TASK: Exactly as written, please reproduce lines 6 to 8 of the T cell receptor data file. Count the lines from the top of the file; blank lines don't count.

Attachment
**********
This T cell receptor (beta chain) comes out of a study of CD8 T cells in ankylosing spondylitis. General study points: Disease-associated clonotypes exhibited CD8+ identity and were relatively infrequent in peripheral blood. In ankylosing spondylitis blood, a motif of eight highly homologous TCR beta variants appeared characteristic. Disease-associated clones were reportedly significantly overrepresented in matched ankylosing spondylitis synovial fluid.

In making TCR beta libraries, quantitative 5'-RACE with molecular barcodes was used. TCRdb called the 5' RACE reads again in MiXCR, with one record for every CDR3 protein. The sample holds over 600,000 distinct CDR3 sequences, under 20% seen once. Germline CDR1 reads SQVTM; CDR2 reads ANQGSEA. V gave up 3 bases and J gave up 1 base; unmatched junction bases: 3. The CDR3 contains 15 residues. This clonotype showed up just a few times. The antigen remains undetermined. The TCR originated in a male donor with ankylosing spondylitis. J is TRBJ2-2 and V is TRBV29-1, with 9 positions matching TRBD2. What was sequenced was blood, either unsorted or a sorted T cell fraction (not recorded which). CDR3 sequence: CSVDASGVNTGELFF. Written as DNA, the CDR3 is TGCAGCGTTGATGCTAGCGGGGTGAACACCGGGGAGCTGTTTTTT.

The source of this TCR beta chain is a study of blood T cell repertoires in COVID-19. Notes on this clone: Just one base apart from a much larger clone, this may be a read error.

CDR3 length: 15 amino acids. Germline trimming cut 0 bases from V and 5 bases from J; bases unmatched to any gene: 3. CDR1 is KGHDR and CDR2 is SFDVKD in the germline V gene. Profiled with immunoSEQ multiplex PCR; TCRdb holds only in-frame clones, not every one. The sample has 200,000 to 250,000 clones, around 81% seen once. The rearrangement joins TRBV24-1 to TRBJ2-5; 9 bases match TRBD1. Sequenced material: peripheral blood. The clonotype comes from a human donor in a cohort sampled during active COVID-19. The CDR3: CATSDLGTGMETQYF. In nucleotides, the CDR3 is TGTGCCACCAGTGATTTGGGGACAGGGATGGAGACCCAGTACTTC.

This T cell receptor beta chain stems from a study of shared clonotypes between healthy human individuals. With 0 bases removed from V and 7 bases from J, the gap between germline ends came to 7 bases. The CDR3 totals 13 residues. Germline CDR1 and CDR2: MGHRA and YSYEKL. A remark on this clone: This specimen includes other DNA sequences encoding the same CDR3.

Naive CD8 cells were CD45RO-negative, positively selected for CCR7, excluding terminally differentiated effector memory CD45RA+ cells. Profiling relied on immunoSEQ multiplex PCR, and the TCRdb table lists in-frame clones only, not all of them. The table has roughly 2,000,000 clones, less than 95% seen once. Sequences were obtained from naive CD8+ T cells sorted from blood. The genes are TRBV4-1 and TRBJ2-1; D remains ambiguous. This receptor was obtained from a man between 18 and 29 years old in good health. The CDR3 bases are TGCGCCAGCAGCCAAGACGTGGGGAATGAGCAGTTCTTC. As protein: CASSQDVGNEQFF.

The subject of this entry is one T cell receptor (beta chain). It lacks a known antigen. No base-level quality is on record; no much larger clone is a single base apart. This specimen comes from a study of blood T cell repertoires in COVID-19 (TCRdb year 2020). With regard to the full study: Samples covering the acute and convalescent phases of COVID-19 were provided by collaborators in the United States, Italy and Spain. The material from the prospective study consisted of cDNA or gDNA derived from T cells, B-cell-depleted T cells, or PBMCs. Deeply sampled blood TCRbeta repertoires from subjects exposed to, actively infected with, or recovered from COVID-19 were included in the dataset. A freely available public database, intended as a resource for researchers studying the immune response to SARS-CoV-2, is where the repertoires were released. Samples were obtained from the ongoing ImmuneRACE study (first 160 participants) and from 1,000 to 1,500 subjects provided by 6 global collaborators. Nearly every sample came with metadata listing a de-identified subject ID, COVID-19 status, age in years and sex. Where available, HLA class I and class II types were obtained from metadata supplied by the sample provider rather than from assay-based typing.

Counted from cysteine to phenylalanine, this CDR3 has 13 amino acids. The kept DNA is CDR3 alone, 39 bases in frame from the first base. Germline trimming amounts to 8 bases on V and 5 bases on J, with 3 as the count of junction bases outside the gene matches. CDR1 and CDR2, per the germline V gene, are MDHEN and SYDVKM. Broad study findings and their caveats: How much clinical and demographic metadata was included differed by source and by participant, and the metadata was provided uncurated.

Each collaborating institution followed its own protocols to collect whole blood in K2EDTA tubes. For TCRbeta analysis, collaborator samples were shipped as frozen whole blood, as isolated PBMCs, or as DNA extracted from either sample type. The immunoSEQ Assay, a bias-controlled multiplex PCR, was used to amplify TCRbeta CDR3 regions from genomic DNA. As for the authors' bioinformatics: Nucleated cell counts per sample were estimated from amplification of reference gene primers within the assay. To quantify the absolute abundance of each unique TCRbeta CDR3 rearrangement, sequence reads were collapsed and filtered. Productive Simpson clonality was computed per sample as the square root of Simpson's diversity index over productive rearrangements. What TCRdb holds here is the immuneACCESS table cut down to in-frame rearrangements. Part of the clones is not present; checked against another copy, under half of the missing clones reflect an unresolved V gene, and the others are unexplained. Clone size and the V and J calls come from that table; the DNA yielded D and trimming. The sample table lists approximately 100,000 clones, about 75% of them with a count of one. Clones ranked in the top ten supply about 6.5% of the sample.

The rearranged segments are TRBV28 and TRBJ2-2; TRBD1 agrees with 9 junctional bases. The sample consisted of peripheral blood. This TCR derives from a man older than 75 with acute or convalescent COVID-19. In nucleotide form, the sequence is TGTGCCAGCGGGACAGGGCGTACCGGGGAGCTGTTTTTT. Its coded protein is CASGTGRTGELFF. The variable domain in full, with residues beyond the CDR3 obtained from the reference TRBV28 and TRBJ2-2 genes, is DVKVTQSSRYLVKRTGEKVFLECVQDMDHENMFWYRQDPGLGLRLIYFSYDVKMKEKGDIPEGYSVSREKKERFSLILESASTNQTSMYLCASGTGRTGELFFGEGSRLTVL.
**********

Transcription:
Naive CD8 cells were CD45RO-negative, positively selected for CCR7, excluding terminally differentiated effector memory CD45RA+ cells. Profiling relied on immunoSEQ multiplex PCR, and the TCRdb table lists in-frame clones only, not all of them. The table has roughly 2,000,000 clones, less than 95% seen once. Sequences were obtained from naive CD8+ T cells sorted from blood. The genes are TRBV4-1 and TRBJ2-1; D remains ambiguous. This receptor was obtained from a man between 18 and 29 years old in good health. The CDR3 bases are TGCGCCAGCAGCCAAGACGTGGGGAATGAGCAGTTCTTC. As protein: CASSQDVGNEQFF.

The subject of this entry is one T cell receptor (beta chain). It lacks a known antigen. No base-level quality is on record; no much larger clone is a single base apart. This specimen comes from a study of blood T cell repertoires in COVID-19 (TCRdb year 2020). With regard to the full study: Samples covering the acute and convalescent phases of COVID-19 were provided by collaborators in the United States, Italy and Spain. The material from the prospective study consisted of cDNA or gDNA derived from T cells, B-cell-depleted T cells, or PBMCs. Deeply sampled blood TCRbeta repertoires from subjects exposed to, actively infected with, or recovered from COVID-19 were included in the dataset. A freely available public database, intended as a resource for researchers studying the immune response to SARS-CoV-2, is where the repertoires were released. Samples were obtained from the ongoing ImmuneRACE study (first 160 participants) and from 1,000 to 1,500 subjects provided by 6 global collaborators. Nearly every sample came with metadata listing a de-identified subject ID, COVID-19 status, age in years and sex. Where available, HLA class I and class II types were obtained from metadata supplied by the sample provider rather than from assay-based typing.

Counted from cysteine to phenylalanine, this CDR3 has 13 amino acids. The kept DNA is CDR3 alone, 39 bases in frame from the first base. Germline trimming amounts to 8 bases on V and 5 bases on J, with 3 as the count of junction bases outside the gene matches. CDR1 and CDR2, per the germline V gene, are MDHEN and SYDVKM. Broad study findings and their caveats: How much clinical and demographic metadata was included differed by source and by participant, and the metadata was provided uncurated.